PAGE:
Conservation Volunteer Suspected of Killing Rhino in Manas National Park

A local volunteer is suspected of killing a rhino in Manas National Park. Photo By Lip Kee via Wikimedia Commons
A local volunteer is suspected of killing a rhino in Manas National Park. Photo by Lip Kee via Wikimedia Commons

A local volunteer in Assam’s Indian Rhino Vision 2020 has been named as the “prime suspect” in the killing of a rhino on August 6, 2013, in Manas National Park.

Police are searching for Munindra Basumatary (aka “Hongalla”) and have already arrested his brother, Lakshman Basumatary, for “possessing rhino meat, bones, teeth and hide” at his house at Daoraibari village near the park. Another suspect, Sukhram Swargiary, has also been arrested. A senior forest official told the Times of India that “Hongalla was absent from duty for almost a week before August 6. But he arrived on the day postmortem was conducted on the carcass”. The brothers may also be linked to an earlier incident.

During the raid, rhino meat, bones, teeth and dried hide of a rhino poached in January this year were recovered from Lakshman’s house. During interrogation, Lakshman revealed that Hongalla was involved in the August 6 poaching.

A park official who wished to remain anonymous said that the involvement of an IRV volunteer “has come as a big shock” but added that “motivational assessment of the volunteers was not done”, according to The Assam Tribune.

The six-year-old male rhino was missing his horn, ears, nail, and tail. He had been translocated from Kaziranga National Park to Manas in March 2012. A total of five rhinos have been killed in Manas National Park since 2011; three of the killings have occurred this year.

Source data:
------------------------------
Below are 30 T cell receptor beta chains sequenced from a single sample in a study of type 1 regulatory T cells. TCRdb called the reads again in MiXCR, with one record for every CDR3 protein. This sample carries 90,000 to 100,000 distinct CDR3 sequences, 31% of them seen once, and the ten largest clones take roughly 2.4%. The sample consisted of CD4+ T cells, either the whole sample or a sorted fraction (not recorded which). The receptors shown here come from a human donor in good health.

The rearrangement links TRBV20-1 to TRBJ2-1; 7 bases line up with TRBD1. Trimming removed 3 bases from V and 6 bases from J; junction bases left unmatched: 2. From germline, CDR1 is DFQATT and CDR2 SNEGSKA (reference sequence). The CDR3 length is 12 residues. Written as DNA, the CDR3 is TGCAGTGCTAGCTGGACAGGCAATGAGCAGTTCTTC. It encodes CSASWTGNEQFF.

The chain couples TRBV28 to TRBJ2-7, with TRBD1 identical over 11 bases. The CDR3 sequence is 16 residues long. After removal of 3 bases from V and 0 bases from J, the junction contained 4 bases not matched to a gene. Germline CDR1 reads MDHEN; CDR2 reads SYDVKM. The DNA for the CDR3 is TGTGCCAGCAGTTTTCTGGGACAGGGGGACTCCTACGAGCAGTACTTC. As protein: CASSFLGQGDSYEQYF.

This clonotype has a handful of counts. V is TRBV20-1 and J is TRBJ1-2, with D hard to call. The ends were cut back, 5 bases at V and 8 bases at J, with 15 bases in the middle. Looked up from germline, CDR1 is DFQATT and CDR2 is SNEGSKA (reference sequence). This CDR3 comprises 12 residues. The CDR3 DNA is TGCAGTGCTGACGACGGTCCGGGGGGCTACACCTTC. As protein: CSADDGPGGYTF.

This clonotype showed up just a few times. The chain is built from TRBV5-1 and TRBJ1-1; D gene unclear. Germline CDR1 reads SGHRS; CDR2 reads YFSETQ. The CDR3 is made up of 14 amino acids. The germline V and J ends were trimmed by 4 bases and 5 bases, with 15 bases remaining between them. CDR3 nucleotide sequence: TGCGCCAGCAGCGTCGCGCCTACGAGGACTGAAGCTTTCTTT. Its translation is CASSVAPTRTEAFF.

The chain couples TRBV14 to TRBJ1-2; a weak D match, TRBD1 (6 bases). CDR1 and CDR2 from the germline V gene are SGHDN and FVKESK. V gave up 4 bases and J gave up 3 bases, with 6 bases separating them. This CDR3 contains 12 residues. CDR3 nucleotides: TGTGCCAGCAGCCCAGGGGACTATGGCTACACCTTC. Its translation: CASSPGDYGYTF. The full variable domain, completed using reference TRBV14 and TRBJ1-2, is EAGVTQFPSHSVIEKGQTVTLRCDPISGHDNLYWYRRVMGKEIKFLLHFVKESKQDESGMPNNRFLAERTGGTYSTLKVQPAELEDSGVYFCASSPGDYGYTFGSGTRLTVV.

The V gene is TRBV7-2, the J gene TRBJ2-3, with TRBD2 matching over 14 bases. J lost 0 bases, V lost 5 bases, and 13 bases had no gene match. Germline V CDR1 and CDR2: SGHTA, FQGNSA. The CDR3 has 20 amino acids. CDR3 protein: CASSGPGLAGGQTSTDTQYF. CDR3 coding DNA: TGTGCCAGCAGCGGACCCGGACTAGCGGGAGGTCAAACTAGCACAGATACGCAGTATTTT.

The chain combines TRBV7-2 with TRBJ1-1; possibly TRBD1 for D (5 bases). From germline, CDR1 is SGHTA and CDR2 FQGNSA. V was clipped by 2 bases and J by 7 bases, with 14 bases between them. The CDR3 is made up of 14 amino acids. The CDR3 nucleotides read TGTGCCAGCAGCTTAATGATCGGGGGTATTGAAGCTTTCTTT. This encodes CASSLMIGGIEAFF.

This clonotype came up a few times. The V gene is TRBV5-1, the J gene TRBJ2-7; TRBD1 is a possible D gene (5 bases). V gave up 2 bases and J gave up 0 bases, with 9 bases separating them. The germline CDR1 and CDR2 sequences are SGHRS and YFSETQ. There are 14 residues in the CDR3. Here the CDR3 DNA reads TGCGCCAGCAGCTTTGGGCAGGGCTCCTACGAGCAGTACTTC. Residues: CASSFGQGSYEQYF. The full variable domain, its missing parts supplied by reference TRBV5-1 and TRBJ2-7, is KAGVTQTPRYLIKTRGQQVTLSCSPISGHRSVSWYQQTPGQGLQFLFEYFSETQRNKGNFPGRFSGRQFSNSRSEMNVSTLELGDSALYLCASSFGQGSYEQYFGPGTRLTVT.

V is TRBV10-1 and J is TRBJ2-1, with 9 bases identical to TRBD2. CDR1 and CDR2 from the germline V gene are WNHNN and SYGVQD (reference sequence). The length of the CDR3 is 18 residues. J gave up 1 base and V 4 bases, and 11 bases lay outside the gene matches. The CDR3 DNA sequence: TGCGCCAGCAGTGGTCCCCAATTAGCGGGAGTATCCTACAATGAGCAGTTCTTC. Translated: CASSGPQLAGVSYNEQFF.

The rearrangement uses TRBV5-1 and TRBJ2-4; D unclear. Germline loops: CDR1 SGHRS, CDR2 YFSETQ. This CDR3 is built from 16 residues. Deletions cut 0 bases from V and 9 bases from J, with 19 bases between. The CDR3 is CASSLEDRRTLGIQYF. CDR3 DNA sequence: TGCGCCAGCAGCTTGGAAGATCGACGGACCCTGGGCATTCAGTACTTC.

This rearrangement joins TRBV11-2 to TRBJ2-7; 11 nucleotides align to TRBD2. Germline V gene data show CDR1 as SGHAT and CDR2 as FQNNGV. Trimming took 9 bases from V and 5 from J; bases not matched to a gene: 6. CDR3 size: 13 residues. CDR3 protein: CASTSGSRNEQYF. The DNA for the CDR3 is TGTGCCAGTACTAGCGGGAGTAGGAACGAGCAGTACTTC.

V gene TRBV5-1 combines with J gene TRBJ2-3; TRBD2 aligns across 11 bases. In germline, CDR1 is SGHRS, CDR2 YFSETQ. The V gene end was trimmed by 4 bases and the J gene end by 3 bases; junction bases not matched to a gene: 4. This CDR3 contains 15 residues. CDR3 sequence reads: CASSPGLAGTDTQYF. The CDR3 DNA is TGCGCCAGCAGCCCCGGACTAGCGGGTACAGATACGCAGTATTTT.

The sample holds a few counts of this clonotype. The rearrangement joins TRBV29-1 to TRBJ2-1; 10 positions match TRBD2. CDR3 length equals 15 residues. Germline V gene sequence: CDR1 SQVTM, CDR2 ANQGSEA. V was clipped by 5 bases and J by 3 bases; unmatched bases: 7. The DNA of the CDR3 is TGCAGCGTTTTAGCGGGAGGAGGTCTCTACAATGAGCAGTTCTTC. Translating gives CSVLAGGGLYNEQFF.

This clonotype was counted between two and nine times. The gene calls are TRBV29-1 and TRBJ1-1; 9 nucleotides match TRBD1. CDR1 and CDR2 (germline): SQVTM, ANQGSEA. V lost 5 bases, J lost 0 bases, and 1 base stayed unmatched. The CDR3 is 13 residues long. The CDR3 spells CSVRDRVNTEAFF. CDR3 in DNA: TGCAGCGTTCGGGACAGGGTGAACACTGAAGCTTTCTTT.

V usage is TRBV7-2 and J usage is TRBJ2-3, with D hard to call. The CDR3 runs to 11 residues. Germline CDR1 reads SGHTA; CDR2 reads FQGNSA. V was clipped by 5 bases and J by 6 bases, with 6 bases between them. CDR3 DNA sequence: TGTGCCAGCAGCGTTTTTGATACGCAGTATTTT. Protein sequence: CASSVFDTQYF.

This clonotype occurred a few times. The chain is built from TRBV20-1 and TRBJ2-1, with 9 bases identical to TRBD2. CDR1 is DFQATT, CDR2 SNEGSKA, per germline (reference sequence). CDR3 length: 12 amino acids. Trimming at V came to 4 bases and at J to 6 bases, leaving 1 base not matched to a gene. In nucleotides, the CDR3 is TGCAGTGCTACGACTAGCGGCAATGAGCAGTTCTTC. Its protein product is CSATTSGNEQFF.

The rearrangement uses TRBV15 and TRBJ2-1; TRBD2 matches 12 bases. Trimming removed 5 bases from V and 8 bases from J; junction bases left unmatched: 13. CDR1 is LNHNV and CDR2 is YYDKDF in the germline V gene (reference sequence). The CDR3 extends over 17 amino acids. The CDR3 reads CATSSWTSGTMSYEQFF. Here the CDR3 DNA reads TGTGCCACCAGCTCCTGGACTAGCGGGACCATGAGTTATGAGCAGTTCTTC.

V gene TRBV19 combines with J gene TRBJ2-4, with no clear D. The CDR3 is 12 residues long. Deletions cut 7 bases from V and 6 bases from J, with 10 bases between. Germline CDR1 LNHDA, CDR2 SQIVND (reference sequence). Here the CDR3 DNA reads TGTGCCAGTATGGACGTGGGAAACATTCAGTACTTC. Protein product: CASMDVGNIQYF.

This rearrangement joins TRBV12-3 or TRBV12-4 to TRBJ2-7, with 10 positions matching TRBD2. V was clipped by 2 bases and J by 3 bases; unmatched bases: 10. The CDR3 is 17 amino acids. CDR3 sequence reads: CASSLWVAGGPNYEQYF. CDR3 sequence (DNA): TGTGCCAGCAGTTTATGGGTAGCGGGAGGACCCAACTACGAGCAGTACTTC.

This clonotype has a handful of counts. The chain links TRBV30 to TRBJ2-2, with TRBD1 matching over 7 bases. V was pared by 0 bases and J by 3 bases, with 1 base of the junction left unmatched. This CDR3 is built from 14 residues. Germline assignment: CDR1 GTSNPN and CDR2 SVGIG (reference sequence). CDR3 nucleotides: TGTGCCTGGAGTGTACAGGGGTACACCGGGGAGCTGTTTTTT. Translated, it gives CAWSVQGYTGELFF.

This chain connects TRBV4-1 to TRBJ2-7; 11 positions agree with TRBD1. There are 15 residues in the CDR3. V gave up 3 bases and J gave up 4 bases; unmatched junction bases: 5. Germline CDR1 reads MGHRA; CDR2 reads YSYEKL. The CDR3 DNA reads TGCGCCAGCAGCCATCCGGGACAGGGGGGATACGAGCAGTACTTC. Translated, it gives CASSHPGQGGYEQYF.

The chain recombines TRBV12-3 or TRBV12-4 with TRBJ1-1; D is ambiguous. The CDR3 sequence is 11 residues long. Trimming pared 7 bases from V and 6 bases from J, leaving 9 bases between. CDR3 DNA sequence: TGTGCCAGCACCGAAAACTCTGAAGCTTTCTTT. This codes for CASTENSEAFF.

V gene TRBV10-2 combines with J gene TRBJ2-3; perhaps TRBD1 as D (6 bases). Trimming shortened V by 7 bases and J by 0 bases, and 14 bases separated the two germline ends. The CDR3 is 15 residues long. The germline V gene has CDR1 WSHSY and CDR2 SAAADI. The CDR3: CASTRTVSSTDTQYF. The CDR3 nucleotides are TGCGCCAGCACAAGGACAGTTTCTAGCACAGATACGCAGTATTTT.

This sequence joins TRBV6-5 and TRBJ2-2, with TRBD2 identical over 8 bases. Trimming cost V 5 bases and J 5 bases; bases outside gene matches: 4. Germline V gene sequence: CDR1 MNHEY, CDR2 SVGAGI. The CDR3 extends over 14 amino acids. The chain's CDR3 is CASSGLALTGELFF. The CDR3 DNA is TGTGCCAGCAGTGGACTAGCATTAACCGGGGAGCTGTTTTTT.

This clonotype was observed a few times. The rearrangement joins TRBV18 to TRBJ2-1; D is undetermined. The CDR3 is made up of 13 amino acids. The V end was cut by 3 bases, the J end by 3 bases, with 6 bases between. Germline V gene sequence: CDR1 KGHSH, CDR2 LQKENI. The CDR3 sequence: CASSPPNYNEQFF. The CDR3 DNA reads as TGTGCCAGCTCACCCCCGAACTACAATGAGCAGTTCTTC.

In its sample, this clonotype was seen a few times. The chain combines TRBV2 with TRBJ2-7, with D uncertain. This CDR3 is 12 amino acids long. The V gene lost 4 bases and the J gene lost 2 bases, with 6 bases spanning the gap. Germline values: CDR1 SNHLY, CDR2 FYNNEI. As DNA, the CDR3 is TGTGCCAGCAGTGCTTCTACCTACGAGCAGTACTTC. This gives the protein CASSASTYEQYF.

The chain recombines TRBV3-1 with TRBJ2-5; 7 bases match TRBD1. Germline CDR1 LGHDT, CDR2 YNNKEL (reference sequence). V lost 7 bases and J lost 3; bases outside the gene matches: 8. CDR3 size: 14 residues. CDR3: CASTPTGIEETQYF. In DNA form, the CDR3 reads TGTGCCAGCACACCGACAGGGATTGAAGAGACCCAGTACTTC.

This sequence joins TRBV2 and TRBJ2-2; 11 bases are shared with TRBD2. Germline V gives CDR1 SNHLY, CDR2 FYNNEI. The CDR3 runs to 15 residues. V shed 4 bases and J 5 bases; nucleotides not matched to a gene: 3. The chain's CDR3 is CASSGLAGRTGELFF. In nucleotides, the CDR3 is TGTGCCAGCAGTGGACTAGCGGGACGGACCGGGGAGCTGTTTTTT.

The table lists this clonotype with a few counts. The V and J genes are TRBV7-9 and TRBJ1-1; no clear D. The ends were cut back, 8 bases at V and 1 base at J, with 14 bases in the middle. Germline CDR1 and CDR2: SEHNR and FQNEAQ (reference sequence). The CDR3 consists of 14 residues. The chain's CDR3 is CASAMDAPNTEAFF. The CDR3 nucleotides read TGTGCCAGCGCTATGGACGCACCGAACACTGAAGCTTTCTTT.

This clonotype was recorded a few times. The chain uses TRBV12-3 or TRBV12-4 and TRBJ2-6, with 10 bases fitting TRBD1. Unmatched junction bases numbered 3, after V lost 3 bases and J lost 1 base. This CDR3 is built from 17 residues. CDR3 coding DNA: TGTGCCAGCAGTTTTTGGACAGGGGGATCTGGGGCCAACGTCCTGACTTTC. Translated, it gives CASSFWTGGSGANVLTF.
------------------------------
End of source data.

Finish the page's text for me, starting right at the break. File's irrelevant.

A “growing presence of armed militants” in Manas National Park, possibly linked to the National Democratic Front of Bodoland (NDFB), has raised safety concerns about NGO staff working in the park. Meanwhile, fourteen camera traps have gone missing.

Fourteen camera traps in the area were found missing recently — something attributed to militants who are increasingly using the cover of the jungle for their activities, including cross-border movement to Bhutan.

Several years of deadly civil conflict — which extirpated its original rhino population — caused Manas National Park to be added to the World Heritage Committee Danger List in 1992. However, significant improvements enabled Manas to regain its status as a UNESCO World Heritage site in 2011.



Rhishja Cota-Larson

I am the founder of Annamiticus, and I work as an independent Wildlife Trade and Communication Design Consultant. I have journeyed to the streets of Hanoi to research the illegal wildlife trade, and to the rainforests of Sumatra and Java to document the world’s rarest rhinos. I am a Co-Chair of the SSN Pangolin Working Group. At CITES meetings, I collaborate with colleagues from around the world to lobby in favor of protecting endangered species. I am a Wildlife Trade and Trafficking Consultant for the upcoming documentary The Price, the host of Behind the Schemes and author of the book Murder, Myths & Medicine. I enjoy desert gardening, herping, reading, designing, and walking with my dogs.